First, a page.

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Sep
29
2008
Say Good Bye to Sticky Notes Maranda Gibson

Reminders are everywhere. It began with a ribbon around the finger and has evolved to mounds of sticky notes attached to every foreseeable corner of your desk. It's cluttered, messy, and not at all in line with your company's recent pledge to be more streamlined and efficient. Companies want written records and one of the most important things is about follow up. With conference calls, they can be so jam packed with information that sometimes it might feel like you are writing non stop throughout the whole thing just to take good notes on what you need to discuss more later on. Hopefully, you are recording every conference call.

The new call notes system can help you keep track of the information for particular conference calls. A single click of the mouse can tell you everything you need to know about a particular call. With the conference call note capability, now it's possible to go into the conference and add a tag (up to 100 characters) beside the conference name in the history.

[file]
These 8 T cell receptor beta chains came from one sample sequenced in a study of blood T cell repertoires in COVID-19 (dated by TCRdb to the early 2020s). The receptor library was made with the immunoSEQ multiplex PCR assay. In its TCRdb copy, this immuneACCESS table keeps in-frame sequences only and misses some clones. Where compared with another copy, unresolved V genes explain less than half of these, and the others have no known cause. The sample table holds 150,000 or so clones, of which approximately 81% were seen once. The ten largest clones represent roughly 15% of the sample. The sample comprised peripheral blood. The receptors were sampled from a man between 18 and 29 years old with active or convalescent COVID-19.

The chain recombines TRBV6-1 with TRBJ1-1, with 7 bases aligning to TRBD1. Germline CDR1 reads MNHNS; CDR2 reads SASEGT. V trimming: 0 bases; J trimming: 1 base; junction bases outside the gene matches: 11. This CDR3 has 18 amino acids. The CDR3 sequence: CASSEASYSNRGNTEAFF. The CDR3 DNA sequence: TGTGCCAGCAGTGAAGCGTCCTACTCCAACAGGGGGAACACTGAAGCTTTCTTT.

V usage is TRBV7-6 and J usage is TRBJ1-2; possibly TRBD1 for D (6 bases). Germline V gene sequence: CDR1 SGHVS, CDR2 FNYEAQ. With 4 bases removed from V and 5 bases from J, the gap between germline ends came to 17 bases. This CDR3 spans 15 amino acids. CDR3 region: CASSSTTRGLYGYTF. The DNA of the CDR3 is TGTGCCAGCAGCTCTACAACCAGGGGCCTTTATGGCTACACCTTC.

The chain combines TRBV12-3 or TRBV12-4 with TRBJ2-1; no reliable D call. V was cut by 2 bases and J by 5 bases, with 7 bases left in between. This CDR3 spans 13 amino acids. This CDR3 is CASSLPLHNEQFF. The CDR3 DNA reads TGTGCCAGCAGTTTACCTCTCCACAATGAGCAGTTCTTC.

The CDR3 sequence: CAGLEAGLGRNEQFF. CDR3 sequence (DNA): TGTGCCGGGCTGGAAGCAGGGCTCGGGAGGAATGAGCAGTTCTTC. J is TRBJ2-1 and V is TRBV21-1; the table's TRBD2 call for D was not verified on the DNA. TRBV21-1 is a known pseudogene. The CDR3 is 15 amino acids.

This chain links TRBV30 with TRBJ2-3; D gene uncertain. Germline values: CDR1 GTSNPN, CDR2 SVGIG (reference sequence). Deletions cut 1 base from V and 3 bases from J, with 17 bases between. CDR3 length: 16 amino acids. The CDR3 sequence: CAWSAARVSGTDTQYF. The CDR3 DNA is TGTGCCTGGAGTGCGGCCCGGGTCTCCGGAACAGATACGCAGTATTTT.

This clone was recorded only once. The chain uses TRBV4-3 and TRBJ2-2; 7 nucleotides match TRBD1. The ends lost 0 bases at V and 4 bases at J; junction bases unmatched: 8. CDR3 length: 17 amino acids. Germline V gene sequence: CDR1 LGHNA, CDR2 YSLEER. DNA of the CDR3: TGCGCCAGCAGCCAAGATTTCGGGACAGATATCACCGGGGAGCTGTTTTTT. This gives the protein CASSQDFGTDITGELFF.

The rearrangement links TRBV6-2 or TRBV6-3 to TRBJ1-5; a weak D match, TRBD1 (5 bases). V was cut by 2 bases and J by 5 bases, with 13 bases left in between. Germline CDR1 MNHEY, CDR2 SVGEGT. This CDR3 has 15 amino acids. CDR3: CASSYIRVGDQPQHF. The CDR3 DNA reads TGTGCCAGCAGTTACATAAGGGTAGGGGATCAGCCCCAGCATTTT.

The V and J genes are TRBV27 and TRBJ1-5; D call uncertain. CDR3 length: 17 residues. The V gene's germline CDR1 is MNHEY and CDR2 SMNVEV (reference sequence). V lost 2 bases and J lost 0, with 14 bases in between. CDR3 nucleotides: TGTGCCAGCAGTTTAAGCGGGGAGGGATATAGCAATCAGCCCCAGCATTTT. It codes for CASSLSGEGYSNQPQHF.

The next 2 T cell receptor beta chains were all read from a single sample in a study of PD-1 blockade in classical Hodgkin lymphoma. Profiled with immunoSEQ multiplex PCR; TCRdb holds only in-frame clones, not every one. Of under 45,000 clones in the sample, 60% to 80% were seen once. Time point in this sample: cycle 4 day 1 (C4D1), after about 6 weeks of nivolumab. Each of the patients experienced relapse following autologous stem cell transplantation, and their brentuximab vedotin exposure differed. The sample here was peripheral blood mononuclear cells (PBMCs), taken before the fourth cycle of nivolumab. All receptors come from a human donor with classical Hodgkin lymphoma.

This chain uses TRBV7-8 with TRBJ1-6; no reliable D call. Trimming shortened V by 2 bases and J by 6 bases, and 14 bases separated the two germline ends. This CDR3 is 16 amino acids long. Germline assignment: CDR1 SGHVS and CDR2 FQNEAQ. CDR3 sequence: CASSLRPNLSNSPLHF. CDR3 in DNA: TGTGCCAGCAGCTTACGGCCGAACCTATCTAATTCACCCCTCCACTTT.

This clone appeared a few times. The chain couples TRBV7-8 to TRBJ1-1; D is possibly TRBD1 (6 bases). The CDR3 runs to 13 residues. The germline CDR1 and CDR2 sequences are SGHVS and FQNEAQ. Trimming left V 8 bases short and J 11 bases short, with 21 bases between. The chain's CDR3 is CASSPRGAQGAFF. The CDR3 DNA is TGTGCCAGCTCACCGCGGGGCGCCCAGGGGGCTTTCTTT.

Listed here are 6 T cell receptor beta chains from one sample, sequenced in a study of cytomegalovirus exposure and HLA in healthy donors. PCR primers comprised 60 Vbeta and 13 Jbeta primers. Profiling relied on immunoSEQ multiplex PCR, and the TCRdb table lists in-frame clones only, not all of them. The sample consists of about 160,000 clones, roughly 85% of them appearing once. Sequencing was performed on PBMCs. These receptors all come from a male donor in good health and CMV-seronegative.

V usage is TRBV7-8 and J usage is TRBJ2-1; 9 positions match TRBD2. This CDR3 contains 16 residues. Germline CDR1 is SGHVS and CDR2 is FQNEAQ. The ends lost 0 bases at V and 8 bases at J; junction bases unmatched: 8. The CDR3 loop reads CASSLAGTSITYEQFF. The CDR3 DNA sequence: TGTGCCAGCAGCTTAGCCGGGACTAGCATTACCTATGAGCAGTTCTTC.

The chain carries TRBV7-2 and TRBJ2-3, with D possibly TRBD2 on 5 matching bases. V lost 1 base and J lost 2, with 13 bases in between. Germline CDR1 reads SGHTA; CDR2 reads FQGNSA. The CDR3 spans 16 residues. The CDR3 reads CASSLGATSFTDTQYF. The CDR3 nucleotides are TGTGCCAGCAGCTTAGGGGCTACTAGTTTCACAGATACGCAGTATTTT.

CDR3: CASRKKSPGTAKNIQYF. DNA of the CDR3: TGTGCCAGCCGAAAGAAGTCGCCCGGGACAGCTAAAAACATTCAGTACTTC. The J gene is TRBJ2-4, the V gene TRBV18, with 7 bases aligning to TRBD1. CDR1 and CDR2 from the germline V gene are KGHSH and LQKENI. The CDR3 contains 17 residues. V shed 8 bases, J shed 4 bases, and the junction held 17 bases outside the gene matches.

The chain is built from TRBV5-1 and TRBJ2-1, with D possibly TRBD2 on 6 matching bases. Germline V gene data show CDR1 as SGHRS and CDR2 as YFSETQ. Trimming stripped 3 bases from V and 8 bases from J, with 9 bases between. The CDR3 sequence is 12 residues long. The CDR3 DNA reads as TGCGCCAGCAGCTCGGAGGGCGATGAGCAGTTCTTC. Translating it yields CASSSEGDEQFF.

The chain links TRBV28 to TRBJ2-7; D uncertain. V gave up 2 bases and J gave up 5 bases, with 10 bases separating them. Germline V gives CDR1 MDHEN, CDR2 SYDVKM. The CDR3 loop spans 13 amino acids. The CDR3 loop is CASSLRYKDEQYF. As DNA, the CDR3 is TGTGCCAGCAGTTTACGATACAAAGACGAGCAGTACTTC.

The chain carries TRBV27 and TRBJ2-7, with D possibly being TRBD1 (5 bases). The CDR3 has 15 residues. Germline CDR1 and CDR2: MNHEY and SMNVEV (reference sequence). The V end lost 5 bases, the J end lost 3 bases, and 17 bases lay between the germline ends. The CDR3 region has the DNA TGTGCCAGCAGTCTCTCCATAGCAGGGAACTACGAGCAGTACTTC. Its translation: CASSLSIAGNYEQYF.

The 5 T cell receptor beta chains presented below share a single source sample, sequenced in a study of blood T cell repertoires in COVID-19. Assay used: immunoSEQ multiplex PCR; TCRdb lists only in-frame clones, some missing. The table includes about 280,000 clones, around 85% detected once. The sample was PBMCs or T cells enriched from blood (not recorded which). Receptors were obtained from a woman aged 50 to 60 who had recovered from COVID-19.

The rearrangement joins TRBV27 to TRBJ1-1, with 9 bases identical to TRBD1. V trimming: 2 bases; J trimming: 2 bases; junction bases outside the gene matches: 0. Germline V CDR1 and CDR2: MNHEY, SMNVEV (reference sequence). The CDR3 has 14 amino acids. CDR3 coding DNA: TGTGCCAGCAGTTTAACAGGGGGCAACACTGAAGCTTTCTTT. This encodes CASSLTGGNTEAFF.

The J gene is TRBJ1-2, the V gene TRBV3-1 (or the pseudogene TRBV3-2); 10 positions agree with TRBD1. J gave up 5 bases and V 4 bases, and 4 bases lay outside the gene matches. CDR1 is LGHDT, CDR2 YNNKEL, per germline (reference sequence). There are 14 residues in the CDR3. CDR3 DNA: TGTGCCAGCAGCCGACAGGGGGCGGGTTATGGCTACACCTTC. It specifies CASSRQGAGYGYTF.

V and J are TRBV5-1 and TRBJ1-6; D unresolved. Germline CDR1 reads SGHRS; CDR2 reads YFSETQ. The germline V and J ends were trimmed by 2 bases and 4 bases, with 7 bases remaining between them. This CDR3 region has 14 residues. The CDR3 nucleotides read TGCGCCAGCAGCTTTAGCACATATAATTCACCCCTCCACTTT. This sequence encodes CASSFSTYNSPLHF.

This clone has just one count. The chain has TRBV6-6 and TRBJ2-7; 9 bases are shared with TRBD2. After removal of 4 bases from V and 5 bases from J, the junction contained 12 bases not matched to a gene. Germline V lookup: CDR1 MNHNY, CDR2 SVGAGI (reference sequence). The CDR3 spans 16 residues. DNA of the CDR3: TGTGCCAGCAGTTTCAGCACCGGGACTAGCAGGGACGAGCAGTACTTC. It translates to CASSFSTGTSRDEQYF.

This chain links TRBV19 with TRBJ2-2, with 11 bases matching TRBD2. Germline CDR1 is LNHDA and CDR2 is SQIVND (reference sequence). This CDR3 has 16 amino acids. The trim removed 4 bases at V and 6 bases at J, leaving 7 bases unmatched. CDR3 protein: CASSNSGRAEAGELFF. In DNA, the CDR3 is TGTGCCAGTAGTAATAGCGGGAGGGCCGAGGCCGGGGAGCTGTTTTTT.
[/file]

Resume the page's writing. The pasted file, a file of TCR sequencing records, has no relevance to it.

Notes
The call notes column has been added to your conference account history.

If you're not sure where to start or why you would want to take advantage here are some perfect examples of why this feature is such a great addition.

  • Purpose: A lot of companies use their conference codes again and again, but still need to keep track of what was discussed on a specific conference call.